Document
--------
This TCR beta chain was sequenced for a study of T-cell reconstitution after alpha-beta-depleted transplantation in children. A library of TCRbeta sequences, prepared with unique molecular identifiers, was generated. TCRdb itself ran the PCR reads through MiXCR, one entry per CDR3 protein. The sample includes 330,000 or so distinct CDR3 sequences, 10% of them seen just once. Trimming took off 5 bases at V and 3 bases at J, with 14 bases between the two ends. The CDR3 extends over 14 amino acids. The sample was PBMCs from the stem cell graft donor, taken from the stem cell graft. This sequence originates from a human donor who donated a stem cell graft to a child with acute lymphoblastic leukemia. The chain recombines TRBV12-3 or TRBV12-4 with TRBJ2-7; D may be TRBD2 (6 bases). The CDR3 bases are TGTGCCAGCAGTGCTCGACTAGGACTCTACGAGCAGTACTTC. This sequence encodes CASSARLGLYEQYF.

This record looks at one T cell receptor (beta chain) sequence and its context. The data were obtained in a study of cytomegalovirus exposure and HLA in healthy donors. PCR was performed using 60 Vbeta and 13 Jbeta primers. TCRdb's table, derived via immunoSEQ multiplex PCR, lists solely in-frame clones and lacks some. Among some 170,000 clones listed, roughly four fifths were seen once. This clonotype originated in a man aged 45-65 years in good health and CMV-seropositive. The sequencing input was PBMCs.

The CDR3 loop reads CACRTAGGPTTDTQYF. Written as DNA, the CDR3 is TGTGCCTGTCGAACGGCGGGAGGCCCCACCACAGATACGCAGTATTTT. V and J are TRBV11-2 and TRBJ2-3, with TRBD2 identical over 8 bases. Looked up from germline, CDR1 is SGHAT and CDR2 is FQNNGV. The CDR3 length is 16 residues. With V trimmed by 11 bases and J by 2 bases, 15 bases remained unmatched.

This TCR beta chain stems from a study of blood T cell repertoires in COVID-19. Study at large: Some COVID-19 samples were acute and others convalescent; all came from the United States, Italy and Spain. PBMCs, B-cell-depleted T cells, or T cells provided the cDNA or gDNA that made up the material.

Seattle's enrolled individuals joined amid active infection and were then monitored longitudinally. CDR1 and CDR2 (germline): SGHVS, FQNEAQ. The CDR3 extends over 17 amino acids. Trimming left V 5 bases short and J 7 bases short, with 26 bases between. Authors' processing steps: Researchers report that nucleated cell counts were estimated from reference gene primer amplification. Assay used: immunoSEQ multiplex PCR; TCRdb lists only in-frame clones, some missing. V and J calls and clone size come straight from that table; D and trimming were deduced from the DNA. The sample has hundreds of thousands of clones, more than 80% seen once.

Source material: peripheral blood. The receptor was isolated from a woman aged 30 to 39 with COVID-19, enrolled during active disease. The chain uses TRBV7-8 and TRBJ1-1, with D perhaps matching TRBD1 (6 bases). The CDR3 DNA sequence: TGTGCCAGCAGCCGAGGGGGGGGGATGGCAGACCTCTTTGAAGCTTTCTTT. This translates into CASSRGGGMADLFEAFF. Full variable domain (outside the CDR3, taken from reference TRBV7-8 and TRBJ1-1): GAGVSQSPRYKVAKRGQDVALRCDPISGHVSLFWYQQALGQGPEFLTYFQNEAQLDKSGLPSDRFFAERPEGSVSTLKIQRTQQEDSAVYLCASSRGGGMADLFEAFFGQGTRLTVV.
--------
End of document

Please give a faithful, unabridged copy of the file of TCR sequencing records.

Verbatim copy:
This TCR beta chain was sequenced for a study of T-cell reconstitution after alpha-beta-depleted transplantation in children. A library of TCRbeta sequences, prepared with unique molecular identifiers, was generated. TCRdb itself ran the PCR reads through MiXCR, one entry per CDR3 protein. The sample includes 330,000 or so distinct CDR3 sequences, 10% of them seen just once. Trimming took off 5 bases at V and 3 bases at J, with 14 bases between the two ends. The CDR3 extends over 14 amino acids. The sample was PBMCs from the stem cell graft donor, taken from the stem cell graft. This sequence originates from a human donor who donated a stem cell graft to a child with acute lymphoblastic leukemia. The chain recombines TRBV12-3 or TRBV12-4 with TRBJ2-7; D may be TRBD2 (6 bases). The CDR3 bases are TGTGCCAGCAGTGCTCGACTAGGACTCTACGAGCAGTACTTC. This sequence encodes CASSARLGLYEQYF.

This record looks at one T cell receptor (beta chain) sequence and its context. The data were obtained in a study of cytomegalovirus exposure and HLA in healthy donors. PCR was performed using 60 Vbeta and 13 Jbeta primers. TCRdb's table, derived via immunoSEQ multiplex PCR, lists solely in-frame clones and lacks some. Among some 170,000 clones listed, roughly four fifths were seen once. This clonotype originated in a man aged 45-65 years in good health and CMV-seropositive. The sequencing input was PBMCs.

The CDR3 loop reads CACRTAGGPTTDTQYF. Written as DNA, the CDR3 is TGTGCCTGTCGAACGGCGGGAGGCCCCACCACAGATACGCAGTATTTT. V and J are TRBV11-2 and TRBJ2-3, with TRBD2 identical over 8 bases. Looked up from germline, CDR1 is SGHAT and CDR2 is FQNNGV. The CDR3 length is 16 residues. With V trimmed by 11 bases and J by 2 bases, 15 bases remained unmatched.

This TCR beta chain stems from a study of blood T cell repertoires in COVID-19. Study at large: Some COVID-19 samples were acute and others convalescent; all came from the United States, Italy and Spain. PBMCs, B-cell-depleted T cells, or T cells provided the cDNA or gDNA that made up the material.

Seattle's enrolled individuals joined amid active infection and were then monitored longitudinally. CDR1 and CDR2 (germline): SGHVS, FQNEAQ. The CDR3 extends over 17 amino acids. Trimming left V 5 bases short and J 7 bases short, with 26 bases between. Authors' processing steps: Researchers report that nucleated cell counts were estimated from reference gene primer amplification. Assay used: immunoSEQ multiplex PCR; TCRdb lists only in-frame clones, some missing. V and J calls and clone size come straight from that table; D and trimming were deduced from the DNA. The sample has hundreds of thousands of clones, more than 80% seen once.

Source material: peripheral blood. The receptor was isolated from a woman aged 30 to 39 with COVID-19, enrolled during active disease. The chain uses TRBV7-8 and TRBJ1-1, with D perhaps matching TRBD1 (6 bases). The CDR3 DNA sequence: TGTGCCAGCAGCCGAGGGGGGGGGATGGCAGACCTCTTTGAAGCTTTCTTT. This translates into CASSRGGGMADLFEAFF. Full variable domain (outside the CDR3, taken from reference TRBV7-8 and TRBJ1-1): GAGVSQSPRYKVAKRGQDVALRCDPISGHVSLFWYQQALGQGPEFLTYFQNEAQLDKSGLPSDRFFAERPEGSVSTLKIQRTQQEDSAVYLCASSRGGGMADLFEAFFGQGTRLTVV.